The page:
THE MINING AND LANDS COMMISSIONER

IN THE MATTER OF THE CONSERVATION AUTHORITIES ACT

G.H. Ferguson, Q.C.
Mining and Lands Commissioner

Wednesday, the 15th day of January, 1986.

AND IN THE MATTER OF

An appeal against the refusal to issue permission to construct a concrete block workshop on the
premises municipally known as 174 Amaranth Street in the village of Grand Valley in the County
of Dufferin.

B E T W E E N :

KATHRYN GAIL THOMSON
Appellant

- and -

GRAND RIVER CONSERVATION AUTHORITY
Respondent

D.G. Thwaites, for the appellant.

J.M. Harris, Q.C., for the respondent.

The appellant appealed to the Minister of Natural Resources from the refusal of the respondent to issue permission to construct a concrete block workshop on the premises municipally known as 174 Amaranth Street in the Village of Grand Valley in the County of Dufferin. Under Ontario Regulation 364/82 the power and duty of hearing and determining such appeals were assigned to the Mining and Lands Commissioner. The appeal was heard in Toronto on January 6, 1986.

The appellant is a glass blower and over the last ten years has carried out her craft at a number of places in Southern Ontario. During the last year she has been looking for a place in which she could establish her own business and carry on her craft. During the week of the 24th of May, 1985 she viewed 174 Amaranth Street on which there was located a residence and frame building suitable for a studio but the asking price was greater than she was prepared to pay. On May 31, 1985 a tornado passed through the Village of Grand Valley and the smaller building was completely destroyed. Some damage occurred to the residence. On the day of the tornado the appellant was travelling to Grand Valley to negotiate on the property but was unable to attend as she fell behind her schedule and fortuitously she was not in the village at the time the tornado occurred.

In June the appellant continued her interest in the property learning that it was still on the market. Through an agent on June 27, 1985 she made an offer for the damaged property on an "as is" basis and subject to three conditions which were to be valid until July 5, 1985. The first condition was that the Village of Grand Valley would issue a building permit for the rebuilding of the workshop. The appellant consulted with the chief building inspector and on July 3 obtained a letter dated July 2 indicating that the village was prepared to issue the necessary permission. Thereupon she attended upon Terrance S. Carter, a solicitor in Orangeville, who raised the matter of whether she could obtain permission from the respondent to rebuild the workshop. In her presence on a speaker phone, Mr. Carter discussed the matter with G.H. Coutts, the General Manager of the respondent, and he developed the impression that while permission was necessary it would be in effect a matter of a "rubber stamp”.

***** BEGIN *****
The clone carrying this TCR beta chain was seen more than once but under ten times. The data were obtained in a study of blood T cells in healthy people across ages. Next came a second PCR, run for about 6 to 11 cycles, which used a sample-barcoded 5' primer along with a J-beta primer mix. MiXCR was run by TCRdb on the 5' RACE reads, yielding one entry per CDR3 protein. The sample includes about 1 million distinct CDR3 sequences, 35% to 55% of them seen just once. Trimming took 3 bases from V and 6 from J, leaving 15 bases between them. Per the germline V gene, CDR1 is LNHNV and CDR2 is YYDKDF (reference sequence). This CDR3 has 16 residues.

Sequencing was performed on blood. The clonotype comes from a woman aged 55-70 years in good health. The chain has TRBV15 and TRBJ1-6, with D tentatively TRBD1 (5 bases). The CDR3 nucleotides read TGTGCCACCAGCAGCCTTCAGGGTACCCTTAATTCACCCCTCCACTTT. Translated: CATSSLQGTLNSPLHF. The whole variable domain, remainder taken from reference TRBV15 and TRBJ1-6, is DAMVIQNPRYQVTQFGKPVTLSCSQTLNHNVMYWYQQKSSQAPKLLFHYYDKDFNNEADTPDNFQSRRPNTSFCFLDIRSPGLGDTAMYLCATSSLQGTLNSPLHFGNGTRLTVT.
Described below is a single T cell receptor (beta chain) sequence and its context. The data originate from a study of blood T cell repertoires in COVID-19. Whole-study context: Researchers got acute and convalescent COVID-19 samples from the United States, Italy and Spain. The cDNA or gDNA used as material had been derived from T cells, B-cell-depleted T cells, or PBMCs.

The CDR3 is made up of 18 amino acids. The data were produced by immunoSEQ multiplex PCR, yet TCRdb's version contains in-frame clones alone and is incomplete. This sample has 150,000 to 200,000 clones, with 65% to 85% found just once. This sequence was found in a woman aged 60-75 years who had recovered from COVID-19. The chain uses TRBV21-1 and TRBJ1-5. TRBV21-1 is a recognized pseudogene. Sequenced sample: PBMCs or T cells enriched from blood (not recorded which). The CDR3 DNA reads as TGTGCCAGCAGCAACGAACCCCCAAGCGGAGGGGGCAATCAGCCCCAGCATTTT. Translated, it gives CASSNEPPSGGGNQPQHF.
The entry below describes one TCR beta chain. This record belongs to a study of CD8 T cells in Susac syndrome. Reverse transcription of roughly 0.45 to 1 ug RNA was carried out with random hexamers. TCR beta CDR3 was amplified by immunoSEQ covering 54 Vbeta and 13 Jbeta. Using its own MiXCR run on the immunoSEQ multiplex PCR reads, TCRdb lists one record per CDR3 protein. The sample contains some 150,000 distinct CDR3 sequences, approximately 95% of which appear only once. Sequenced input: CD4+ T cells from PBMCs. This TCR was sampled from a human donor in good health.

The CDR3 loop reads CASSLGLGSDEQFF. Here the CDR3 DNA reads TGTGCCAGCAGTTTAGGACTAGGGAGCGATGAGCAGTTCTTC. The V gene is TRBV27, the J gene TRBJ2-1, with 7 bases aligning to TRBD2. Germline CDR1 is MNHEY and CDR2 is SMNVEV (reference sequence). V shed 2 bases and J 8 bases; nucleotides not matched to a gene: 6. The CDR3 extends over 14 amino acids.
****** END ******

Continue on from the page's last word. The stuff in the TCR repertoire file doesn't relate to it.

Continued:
Attempts were made to extend the date for the conditions but the appellant indicated that the vendor refused to grant such an extension. The appellant was satisfied the property was the property she wished and waived the conditions. The transaction was closed at a subsequent date. In the interval the appellant applied to the respondent for permission to construct the workshop on the same location but with a reduced size measuring fifteen feet by twenty-four feet rather than twenty feet by twenty-four feet as it was originally constructed.

Following the tornado, provincial and other officials held a number of meetings and made attempts to alleviate the hardship to the people affected by the tornado. One of the steps taken was an approach said to have arisen from the suggestion of the Minister of Housing and Municipal Affairs that where the buildings were situate in the flood plain the requirements of the conservation authority would be relaxed. The respondent accepted this approach and following receipt of a letter of June 11, 1985 from R.J. Burgar, Assistant Deputy Minister, Southern Ontario, of the Ministry of Natural Resources passed a resolution.

The three significant paragraphs of the letter are as follows,

I understand that a number of homes destroyed in the May 31 tornado disaster in the Village of Grand
Valley were located in the flood plain. Your General Manager, Mac Coutts, has recently advised me
that the Grand River Conservation Authority is approaching the affected property owners but the
Authority's offer to purchase the flood plain properties may not be accepted.

The Ministry of Natural Resources supports the GRCA's attempt to encourage land owners in the flood
plain to locate elsewhere. Given the circumstances and the preferences of local residents, however, we
are prepared to accept the reconstruction of the homes destroyed by the tornado on the original lots
located within the flood plain.

This Ministry is working with other public agencies to reduce the personal suffering and disruptions facing